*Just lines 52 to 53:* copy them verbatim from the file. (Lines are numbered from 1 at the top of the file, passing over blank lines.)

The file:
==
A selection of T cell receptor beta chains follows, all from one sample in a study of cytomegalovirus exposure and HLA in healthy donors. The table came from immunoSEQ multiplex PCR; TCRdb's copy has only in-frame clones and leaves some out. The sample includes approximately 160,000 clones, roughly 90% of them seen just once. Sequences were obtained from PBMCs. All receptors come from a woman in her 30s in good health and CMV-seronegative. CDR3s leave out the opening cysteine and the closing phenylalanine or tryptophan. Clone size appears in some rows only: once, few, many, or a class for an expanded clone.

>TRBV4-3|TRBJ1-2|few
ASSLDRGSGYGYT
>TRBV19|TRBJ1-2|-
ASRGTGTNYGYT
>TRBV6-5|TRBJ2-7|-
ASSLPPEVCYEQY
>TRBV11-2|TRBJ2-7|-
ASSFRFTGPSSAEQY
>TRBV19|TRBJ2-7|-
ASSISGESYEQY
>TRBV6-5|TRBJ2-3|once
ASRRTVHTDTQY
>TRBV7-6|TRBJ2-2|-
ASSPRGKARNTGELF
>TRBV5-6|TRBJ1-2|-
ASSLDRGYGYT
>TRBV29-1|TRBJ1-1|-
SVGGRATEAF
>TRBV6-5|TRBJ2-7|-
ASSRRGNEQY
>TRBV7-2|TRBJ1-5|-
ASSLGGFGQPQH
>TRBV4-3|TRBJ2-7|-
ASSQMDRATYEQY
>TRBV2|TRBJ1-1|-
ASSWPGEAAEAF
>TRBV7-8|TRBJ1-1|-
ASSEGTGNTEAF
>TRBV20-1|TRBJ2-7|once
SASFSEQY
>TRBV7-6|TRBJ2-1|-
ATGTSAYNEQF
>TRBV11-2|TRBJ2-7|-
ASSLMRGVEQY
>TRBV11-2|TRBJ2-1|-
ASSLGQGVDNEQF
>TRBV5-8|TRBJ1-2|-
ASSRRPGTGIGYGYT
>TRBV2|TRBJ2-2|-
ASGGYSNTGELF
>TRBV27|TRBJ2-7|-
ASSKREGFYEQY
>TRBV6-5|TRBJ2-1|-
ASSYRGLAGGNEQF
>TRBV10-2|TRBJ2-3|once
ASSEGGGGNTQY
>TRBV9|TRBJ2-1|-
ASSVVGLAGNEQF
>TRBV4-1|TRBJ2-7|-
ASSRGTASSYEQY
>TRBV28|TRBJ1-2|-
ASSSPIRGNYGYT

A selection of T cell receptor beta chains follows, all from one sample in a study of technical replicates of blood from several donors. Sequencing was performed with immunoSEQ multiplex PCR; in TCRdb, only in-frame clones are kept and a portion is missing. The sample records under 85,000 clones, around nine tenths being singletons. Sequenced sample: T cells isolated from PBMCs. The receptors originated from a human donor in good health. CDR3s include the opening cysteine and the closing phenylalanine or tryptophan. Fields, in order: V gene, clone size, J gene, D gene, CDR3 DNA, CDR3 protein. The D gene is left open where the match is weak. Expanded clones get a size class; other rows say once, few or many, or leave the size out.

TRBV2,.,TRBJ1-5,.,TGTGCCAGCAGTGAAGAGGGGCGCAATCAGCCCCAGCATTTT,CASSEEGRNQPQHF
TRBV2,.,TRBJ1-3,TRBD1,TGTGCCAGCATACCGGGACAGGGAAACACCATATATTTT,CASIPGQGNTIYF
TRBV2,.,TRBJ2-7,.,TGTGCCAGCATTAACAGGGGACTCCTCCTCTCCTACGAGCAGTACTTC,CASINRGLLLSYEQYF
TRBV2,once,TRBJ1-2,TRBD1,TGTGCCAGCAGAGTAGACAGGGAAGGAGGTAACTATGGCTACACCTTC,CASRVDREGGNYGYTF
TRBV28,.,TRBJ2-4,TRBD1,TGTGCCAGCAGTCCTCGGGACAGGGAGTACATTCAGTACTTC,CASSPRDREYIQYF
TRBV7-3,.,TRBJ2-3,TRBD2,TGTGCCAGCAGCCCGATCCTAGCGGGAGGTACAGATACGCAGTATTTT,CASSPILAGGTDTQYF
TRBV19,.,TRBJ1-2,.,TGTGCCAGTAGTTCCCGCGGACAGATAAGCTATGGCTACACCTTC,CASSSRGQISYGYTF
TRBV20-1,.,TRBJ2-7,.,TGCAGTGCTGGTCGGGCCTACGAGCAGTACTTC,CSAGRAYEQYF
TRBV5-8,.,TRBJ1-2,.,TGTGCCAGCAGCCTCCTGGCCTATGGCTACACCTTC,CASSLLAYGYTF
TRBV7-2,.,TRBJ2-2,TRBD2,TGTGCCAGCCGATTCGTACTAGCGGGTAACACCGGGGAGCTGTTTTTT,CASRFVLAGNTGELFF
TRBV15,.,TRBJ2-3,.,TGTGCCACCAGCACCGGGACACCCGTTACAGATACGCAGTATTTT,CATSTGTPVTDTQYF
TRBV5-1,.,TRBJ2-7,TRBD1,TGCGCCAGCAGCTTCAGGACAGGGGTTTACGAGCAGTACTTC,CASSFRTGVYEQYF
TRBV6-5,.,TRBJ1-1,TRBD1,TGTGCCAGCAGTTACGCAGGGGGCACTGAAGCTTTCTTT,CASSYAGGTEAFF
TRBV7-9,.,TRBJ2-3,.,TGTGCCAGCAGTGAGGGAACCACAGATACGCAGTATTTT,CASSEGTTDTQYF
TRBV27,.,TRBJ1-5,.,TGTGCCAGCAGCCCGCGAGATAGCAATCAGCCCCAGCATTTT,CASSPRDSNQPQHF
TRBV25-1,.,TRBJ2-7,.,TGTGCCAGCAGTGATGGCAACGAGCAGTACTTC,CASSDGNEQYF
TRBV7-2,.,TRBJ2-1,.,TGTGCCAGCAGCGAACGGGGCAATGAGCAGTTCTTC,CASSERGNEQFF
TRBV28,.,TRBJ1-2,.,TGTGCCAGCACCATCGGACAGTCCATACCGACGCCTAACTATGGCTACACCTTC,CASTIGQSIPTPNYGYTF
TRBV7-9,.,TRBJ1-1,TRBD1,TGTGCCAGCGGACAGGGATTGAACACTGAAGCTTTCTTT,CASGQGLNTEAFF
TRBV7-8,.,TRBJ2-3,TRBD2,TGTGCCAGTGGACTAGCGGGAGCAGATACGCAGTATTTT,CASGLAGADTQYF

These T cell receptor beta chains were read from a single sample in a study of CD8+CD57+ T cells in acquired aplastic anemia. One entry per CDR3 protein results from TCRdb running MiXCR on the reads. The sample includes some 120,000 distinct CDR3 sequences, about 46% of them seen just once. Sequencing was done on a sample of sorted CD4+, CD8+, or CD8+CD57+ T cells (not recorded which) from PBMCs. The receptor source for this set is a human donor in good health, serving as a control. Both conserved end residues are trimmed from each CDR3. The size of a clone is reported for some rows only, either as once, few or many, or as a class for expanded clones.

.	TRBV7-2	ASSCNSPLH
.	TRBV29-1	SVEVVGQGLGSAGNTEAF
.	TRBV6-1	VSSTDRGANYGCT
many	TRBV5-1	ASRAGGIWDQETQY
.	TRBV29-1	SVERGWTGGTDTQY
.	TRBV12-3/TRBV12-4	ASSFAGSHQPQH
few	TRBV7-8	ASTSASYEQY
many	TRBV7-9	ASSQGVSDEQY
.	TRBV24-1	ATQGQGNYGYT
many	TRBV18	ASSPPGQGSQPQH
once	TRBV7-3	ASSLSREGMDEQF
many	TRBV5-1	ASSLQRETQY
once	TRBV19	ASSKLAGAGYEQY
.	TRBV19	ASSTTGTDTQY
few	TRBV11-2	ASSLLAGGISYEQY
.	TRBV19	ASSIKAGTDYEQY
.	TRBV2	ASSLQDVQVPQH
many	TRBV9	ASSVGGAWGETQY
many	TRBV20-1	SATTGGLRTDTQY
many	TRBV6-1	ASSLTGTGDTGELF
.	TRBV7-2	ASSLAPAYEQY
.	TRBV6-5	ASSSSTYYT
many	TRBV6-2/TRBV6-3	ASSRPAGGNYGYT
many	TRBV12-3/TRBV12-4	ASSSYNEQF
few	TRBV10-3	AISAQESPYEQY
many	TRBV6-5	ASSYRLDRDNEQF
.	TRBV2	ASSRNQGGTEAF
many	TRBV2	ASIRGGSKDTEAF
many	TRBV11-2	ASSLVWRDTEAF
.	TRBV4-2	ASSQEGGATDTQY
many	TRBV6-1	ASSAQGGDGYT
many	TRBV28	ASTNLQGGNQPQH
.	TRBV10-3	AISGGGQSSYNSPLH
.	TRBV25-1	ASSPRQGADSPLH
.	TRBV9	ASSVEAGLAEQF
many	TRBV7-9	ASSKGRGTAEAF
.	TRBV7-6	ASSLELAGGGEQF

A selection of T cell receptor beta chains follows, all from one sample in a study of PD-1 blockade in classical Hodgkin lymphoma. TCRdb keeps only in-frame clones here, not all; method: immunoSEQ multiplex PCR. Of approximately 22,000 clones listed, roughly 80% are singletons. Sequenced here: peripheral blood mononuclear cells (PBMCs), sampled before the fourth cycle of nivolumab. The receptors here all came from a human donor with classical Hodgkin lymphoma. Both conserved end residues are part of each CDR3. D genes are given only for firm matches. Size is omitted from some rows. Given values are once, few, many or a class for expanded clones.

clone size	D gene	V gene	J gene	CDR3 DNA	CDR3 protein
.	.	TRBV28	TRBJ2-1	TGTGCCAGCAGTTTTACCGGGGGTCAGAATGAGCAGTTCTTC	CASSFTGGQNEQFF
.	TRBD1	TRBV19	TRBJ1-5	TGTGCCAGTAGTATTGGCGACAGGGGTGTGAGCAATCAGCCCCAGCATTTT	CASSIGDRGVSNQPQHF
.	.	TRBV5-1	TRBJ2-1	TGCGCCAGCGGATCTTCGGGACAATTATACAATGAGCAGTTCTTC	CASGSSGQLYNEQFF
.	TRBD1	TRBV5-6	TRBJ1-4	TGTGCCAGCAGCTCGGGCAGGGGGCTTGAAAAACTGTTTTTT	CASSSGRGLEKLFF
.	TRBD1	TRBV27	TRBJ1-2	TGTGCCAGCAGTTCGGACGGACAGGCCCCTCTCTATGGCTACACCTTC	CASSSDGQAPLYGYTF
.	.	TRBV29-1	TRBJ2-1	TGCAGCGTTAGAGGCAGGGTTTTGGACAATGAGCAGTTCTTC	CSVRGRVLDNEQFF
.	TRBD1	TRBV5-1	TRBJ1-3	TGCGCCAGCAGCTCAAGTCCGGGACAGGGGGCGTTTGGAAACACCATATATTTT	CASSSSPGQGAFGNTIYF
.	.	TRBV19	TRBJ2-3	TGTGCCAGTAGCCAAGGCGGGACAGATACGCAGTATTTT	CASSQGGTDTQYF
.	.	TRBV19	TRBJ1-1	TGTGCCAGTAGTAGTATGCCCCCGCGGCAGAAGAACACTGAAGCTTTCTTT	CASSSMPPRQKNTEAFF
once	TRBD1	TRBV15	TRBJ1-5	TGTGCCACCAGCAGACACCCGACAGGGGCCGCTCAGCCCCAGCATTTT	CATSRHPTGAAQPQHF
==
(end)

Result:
>TRBV28|TRBJ1-2|-
ASSSPIRGNYGYT